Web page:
September 1, 2014

New Federal Budget Challenge Already Teaching Lessons

The latest version of our budget game, the Federal Budget Challenge, has been online for only two weeks, yet has been played by over 5,000 people from almost half of the states in the nation. The Challenge lets players examine over 50 different policy choices, along with their budgetary impacts over 10 years, and decide for themselves whether and how they would reduce the nation’s budget deficits.

The new version, built with our partners from the California-based non-profit Next 10, is now touch-screen playable and has built-in integration with Twitter and Facebook. Like the previous version, as well as the group exercises it was based on -- Principles and Priorities and Debt Busters -- the Challenge offers the opportunity to learn about many of the public policy options being debated in Washington, along with arguments for and against each choice.

The choices already being made by players are quite interesting in that the least and most popular selections are deeply intertwined with the political brinksmanship threatening to push the nation into economic turmoil with the looming “fiscal cliff” at the end of December. 

The most unpopular choice is the policy option to increase discretionary spending (and index its growth to growth in the economy) above the caps put into place in the August 2011 debt ceiling deal. The most popular choice involves changing the baseline to take into account lower defense spending from the Iraq withdrawal and the third most popular choice involves cutting discretionary spending even further than the caps from the debt ceiling deal. Clearly, the game participants are more willing to countenance lower discretionary spending than the politicians in Washington are.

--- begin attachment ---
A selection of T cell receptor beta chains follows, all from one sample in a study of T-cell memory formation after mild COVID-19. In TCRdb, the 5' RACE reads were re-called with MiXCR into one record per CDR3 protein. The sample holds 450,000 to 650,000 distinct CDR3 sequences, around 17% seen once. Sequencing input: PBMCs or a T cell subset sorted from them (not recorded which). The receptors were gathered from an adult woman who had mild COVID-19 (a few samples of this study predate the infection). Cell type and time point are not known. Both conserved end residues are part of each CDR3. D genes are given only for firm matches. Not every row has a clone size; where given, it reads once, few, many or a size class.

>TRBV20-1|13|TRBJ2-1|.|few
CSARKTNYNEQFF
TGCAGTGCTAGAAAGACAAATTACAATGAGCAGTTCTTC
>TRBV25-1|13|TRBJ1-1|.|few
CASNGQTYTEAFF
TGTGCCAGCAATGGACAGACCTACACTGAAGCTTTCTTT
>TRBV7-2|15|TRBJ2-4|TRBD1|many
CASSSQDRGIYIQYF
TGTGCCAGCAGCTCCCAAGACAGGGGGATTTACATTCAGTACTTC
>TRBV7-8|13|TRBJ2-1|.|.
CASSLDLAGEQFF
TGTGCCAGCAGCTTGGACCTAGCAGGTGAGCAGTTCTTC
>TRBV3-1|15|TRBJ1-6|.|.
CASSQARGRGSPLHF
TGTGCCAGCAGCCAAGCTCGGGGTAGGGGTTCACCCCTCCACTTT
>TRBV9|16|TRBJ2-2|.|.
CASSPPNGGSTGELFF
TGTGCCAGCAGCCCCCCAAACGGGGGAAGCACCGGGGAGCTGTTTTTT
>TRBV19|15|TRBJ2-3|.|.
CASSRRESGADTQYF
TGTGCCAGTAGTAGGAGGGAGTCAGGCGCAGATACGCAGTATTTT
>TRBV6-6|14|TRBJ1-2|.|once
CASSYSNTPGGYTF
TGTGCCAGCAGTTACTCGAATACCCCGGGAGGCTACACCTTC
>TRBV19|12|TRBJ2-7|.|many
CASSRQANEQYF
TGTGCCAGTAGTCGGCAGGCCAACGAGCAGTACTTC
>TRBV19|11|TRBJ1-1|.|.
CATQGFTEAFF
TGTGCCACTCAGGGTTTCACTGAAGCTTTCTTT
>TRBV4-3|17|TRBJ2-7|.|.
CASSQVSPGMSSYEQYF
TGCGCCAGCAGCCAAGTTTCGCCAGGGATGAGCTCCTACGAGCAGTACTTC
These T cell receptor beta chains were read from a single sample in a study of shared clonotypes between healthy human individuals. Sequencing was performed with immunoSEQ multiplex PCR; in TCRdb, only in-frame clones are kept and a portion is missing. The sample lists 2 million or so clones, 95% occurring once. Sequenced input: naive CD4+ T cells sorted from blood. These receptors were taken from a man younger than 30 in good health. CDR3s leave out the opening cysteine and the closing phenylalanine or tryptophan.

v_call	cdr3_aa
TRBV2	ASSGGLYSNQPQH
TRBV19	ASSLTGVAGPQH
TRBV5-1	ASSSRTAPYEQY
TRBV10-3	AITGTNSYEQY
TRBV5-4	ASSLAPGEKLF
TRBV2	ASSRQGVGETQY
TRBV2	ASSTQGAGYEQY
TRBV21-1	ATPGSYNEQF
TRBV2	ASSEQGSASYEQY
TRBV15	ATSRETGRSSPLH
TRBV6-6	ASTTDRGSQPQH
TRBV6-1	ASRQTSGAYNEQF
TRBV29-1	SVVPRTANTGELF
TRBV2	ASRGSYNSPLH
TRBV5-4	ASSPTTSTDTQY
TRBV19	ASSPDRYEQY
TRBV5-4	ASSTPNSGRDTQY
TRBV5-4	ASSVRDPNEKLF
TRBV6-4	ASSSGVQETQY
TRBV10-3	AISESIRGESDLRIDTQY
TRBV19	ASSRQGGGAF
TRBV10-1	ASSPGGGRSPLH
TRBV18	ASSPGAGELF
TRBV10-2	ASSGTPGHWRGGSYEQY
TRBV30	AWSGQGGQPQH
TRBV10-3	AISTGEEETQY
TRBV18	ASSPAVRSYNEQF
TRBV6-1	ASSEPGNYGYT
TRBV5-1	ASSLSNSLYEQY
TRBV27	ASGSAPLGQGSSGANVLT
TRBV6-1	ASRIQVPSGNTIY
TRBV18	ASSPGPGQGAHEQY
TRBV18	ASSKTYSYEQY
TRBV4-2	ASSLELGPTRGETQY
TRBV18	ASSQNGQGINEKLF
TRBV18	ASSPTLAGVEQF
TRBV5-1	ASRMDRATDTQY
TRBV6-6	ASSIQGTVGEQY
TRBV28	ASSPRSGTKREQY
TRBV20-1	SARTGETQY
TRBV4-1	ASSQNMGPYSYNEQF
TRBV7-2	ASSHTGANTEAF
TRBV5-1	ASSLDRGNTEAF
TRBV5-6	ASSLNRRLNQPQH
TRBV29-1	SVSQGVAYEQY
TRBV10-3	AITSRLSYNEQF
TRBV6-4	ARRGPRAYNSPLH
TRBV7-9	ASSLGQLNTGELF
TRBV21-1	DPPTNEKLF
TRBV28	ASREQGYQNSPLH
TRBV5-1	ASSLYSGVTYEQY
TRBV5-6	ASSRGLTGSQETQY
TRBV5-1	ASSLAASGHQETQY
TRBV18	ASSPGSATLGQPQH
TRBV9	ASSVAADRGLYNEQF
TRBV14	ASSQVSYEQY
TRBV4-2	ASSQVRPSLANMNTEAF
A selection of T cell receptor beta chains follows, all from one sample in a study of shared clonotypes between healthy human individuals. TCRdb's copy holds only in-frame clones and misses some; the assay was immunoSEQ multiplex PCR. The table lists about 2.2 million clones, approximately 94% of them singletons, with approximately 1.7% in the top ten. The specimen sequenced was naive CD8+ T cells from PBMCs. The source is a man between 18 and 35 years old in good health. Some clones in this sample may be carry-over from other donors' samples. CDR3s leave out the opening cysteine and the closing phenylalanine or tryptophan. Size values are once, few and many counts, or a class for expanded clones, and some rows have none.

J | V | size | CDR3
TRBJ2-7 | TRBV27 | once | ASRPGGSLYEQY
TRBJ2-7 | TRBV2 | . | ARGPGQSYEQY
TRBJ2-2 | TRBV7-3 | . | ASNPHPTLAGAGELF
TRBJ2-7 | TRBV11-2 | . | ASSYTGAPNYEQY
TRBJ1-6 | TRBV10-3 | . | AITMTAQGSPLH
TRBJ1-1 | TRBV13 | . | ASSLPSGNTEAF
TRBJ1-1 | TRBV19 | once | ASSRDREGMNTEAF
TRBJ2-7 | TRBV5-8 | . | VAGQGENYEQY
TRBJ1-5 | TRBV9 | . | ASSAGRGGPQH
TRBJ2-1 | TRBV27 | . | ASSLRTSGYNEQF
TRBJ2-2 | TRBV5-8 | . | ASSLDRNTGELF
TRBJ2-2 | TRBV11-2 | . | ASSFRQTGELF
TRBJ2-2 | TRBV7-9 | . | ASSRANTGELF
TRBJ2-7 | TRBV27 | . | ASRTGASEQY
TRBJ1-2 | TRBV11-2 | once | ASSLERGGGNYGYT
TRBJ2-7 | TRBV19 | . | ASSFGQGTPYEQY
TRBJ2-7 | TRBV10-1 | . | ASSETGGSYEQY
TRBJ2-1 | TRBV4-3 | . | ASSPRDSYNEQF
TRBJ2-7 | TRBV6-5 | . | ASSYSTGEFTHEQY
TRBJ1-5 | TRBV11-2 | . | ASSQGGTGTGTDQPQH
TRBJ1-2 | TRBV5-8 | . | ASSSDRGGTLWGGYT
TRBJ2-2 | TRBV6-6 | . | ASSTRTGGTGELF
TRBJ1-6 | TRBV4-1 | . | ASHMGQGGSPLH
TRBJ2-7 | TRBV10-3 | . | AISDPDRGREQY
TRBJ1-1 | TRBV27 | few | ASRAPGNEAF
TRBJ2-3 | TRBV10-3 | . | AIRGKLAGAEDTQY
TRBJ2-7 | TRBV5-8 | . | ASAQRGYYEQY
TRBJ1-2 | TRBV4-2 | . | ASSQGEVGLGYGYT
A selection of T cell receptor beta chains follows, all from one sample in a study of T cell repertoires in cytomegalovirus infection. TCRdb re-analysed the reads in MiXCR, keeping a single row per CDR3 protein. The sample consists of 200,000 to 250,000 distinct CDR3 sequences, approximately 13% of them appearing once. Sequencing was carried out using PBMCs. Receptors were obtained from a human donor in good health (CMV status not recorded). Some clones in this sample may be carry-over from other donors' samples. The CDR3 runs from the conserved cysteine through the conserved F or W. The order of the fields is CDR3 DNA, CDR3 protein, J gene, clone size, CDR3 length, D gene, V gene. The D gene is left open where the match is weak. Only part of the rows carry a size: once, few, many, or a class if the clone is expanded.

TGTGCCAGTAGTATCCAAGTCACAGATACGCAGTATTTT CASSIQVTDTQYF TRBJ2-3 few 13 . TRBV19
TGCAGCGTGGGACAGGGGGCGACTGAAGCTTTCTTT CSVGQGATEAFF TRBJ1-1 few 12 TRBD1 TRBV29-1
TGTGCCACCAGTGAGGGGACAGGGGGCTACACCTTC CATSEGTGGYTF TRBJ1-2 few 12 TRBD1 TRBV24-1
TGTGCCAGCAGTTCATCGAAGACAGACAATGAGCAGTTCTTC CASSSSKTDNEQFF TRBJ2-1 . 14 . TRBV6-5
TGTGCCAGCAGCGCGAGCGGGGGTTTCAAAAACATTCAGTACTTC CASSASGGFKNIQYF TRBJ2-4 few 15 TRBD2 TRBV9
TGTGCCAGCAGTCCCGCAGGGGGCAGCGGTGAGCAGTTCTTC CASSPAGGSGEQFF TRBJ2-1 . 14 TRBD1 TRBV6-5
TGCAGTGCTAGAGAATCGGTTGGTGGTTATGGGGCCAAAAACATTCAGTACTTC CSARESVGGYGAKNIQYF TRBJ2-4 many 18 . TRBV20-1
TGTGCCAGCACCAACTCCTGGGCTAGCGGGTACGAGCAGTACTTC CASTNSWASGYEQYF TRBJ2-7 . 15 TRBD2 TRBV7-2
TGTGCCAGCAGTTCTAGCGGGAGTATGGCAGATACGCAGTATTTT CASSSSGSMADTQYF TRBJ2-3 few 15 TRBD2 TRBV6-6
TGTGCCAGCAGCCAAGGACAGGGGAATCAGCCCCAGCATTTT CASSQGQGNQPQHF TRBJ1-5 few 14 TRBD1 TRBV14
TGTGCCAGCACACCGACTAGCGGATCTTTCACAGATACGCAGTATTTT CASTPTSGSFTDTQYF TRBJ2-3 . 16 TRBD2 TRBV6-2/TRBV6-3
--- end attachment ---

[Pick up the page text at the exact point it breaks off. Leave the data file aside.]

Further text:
The choice with the 2nd least amount of votes is the option to extend all of the 2001 and 2003 tax cuts, as opposed to just those for the “middle class.” If this lack of concern over letting the upper-income taxes expire was similarly felt in Congress, it is quite likely a bipartisan budget deal could be reached to avoid the fiscal cliff entirely.

While a tabulation of these choices is in no way equivalent to a scientific poll, and the popularity of choices will certainly shift through time and as additional people participate in the game, what Principles and Priorities teaches, and the thousands of results we have already seen demonstrate, is that the path to fiscal responsibility involves having all options on the table and a willingness to choose spending cuts and tax increases. If you think you are up to that challenge -- play the game now!